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Room: E-Poster Hall

P-11.111 Non-simultaneous kidney exchange cycles in resource restricted countries without non-directed donation

Hari Shankar Meshram, India

Department of Nephrology and Transplantaion
IKDRC, Ahmedabad


Non-simultaneous kidney exchange cycles in resource restricted countries without non-directed donation

Hari Shankar Meshram1, Vivek Kute1, Himanshu Patel1, Pankaj Shah1, Divyesh Engineer1, Subho Banerjee1, Sudeep Desai1, Sanshriti Chauhan1, Pranjal Modi1, Sayyad Rizvi1, Ansy Patel1, Michael A. Rees2, Vineet V. Mishra1, Bina P. Butala1.

1Nephrology and Transplantation , IKDRC-ITS, Ahmedabad, India; 2Alliance for Paired Donation, APD, Perrysburg, TX, United States

Introduction: Recent reports suggest that bridge donor reneging is rare (1.5%) in non-simultaneous kidney exchange chains. However, in developing countries, the non-directed donors who would be needed to initiate chains are unavailable, and furthermore, limited surgical space and resources restrain the feasibility of simultaneous kidney exchange cycles. Therefore, the aim of this study was to evaluate the bridge donor reneging rate during non-simultaneous kidney exchange cycles in a prospective single-center cohort study (n=67). 

Methodology: We describe the protocol used to prepare co-registered donor-recipient pairs for non-simultaneous surgeries, in an effort to minimize the reneging rate. In addition, in order to protect any recipients who might be left vulnerable by this arrangement, we proposed the use of deceased-donor kidneys to rectify the injustice in the event of any bridge donor reneging.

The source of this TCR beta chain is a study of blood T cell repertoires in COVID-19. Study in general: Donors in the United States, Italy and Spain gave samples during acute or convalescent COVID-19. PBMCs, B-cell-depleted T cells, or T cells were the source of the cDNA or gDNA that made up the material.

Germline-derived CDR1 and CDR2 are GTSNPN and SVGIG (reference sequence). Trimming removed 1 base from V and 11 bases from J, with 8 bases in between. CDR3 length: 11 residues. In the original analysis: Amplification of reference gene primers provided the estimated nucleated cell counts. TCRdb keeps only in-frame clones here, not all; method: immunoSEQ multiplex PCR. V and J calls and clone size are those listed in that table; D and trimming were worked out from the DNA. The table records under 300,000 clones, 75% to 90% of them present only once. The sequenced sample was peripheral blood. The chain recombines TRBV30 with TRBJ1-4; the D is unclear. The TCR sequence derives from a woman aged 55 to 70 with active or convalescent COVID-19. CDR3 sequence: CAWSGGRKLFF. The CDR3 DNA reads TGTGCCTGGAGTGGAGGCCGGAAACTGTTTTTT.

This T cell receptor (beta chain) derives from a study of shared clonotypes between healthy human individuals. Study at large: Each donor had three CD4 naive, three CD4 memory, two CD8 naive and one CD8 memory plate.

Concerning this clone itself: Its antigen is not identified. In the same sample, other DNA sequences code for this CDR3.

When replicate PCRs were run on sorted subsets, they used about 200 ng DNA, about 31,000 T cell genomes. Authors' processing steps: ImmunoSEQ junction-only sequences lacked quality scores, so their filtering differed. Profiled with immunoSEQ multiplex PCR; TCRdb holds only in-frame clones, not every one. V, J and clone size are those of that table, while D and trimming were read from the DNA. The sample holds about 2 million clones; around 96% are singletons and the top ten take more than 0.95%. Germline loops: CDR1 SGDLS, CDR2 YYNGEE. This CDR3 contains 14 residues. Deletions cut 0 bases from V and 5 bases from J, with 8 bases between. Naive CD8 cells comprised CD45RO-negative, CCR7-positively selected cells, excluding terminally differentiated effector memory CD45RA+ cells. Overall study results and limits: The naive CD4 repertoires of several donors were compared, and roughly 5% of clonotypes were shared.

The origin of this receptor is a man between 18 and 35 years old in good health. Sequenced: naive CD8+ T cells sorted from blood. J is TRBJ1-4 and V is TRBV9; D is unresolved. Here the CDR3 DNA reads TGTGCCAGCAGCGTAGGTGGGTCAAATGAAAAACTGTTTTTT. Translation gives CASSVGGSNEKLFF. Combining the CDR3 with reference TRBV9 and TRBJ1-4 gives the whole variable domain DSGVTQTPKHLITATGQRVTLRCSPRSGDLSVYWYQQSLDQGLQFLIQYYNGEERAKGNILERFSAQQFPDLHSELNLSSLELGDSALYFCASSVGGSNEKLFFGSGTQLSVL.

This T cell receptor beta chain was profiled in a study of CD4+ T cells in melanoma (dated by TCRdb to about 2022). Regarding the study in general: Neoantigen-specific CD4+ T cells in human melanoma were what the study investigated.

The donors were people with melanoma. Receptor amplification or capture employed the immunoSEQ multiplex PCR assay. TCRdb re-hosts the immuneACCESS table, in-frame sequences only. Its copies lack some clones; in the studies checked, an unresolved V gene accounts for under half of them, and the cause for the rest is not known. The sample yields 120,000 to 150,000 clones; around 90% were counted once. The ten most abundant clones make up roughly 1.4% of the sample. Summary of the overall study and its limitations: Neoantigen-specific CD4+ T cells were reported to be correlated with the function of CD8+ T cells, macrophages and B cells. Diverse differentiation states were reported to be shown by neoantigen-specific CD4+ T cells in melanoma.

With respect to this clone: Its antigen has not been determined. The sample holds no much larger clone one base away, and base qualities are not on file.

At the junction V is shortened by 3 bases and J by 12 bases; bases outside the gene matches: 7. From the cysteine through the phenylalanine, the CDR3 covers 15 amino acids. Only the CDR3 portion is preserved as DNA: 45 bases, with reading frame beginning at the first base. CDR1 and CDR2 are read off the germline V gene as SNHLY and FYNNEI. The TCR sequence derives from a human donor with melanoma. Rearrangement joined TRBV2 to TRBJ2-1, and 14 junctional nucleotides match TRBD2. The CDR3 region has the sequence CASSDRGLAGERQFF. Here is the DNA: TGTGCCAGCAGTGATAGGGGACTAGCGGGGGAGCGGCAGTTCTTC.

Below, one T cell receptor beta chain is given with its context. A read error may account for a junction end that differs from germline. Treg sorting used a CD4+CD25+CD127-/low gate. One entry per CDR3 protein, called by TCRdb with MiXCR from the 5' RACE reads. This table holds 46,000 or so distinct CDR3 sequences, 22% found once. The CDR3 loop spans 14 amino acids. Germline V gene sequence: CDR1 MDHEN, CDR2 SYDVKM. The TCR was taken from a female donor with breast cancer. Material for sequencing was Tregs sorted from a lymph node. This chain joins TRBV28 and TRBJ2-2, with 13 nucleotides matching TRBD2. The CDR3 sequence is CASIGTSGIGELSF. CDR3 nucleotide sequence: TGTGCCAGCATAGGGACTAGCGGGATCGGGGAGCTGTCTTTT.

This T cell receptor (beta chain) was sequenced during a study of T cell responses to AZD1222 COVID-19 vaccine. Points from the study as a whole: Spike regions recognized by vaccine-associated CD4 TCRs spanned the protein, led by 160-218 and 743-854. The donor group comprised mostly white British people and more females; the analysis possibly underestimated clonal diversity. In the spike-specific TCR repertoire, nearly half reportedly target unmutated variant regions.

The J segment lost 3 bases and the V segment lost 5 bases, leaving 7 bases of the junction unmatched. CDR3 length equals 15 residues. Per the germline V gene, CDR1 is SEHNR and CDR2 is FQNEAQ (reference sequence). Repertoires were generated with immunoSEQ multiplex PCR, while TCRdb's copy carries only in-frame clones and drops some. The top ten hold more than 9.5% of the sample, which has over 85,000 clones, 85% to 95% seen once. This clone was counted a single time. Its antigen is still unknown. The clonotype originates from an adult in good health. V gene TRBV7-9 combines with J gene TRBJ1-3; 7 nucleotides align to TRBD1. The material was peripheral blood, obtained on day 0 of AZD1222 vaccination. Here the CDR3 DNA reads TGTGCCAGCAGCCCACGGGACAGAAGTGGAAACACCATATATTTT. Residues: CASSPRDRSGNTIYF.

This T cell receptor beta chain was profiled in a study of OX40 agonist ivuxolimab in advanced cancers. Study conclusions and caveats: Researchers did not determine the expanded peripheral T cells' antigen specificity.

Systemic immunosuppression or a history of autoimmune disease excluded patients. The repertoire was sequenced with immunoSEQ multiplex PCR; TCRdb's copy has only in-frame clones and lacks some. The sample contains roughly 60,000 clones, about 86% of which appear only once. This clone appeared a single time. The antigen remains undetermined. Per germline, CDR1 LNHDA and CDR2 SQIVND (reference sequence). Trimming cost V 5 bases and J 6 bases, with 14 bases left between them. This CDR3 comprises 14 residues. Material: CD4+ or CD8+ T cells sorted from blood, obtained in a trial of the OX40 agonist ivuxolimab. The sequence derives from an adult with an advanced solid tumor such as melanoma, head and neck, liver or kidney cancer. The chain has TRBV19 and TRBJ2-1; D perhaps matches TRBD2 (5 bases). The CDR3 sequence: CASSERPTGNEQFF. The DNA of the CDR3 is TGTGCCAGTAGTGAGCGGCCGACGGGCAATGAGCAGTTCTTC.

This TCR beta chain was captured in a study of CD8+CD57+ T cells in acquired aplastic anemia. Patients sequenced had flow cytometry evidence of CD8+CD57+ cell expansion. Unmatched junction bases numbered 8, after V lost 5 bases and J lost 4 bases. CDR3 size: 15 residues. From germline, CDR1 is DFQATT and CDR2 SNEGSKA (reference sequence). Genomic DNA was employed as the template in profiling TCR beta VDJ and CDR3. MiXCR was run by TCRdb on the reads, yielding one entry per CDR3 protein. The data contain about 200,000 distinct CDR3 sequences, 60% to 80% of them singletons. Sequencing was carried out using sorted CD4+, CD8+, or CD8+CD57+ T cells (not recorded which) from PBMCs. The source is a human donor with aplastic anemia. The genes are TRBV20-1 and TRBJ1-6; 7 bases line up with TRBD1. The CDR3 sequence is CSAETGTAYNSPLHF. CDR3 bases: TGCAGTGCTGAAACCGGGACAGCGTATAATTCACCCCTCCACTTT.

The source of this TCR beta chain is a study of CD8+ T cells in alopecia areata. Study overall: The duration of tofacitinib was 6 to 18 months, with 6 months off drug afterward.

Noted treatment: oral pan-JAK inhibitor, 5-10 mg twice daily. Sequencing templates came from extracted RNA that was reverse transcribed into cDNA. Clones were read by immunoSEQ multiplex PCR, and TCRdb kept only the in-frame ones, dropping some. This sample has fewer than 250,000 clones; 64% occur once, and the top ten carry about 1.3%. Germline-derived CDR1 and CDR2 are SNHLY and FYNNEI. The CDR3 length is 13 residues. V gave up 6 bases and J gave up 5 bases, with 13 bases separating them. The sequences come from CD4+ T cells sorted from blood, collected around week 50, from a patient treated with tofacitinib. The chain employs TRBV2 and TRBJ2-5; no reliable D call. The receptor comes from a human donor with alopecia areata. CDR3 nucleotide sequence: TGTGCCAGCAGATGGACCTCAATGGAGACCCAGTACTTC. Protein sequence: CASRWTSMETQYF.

Results: We report 17 successful non-simultaneous kidney exchange cycles resulting in 67 living- donor kidney transplants. These cycles involved 23 bridge donors who were trusted to donate after their co-registered recipients were transplanted, placing 17 recipients at risk (two of whom were at risk from two bridge donors). In all of these non-simultaneous cycles, no donor ever reneged. We propose that non-simultaneous kidney exchange cycles could increase living-donor kidney transplantation, especially for difficult-to-match sensitized pairs (25 of our 67 pairs) in countries with limited transplantation resources. 
Conclusion: Our study confirms that non-simultaneous kidney exchange cycles can be safely performed with careful patient-donor selection and non-anonymous kidney exchanges.


[1] Kute VB, Shah PS, Vanikar AV, et al. Increasing access to renal transplantation in India through our single-center kidney paired donation program: A model for the developing world to prevent commercial transplantation. Transpl Int 2014; 27:1015- 21.
[2] Kute VB, Agarwal SK, Sahay M, et al. Kidney-paired donation to increase living donor kidney transplantation in India: Guidelines of Indian Society of Organ Transplantation – 2017. Indian J Nephrol 2018; 28:1-9.
[3] Rees MA, Kopke JE, Pelletier RP, et al. A nonsimultaneous, extended, altruistic-donor chain. N Engl J Med. 2009; 360:1096-101.


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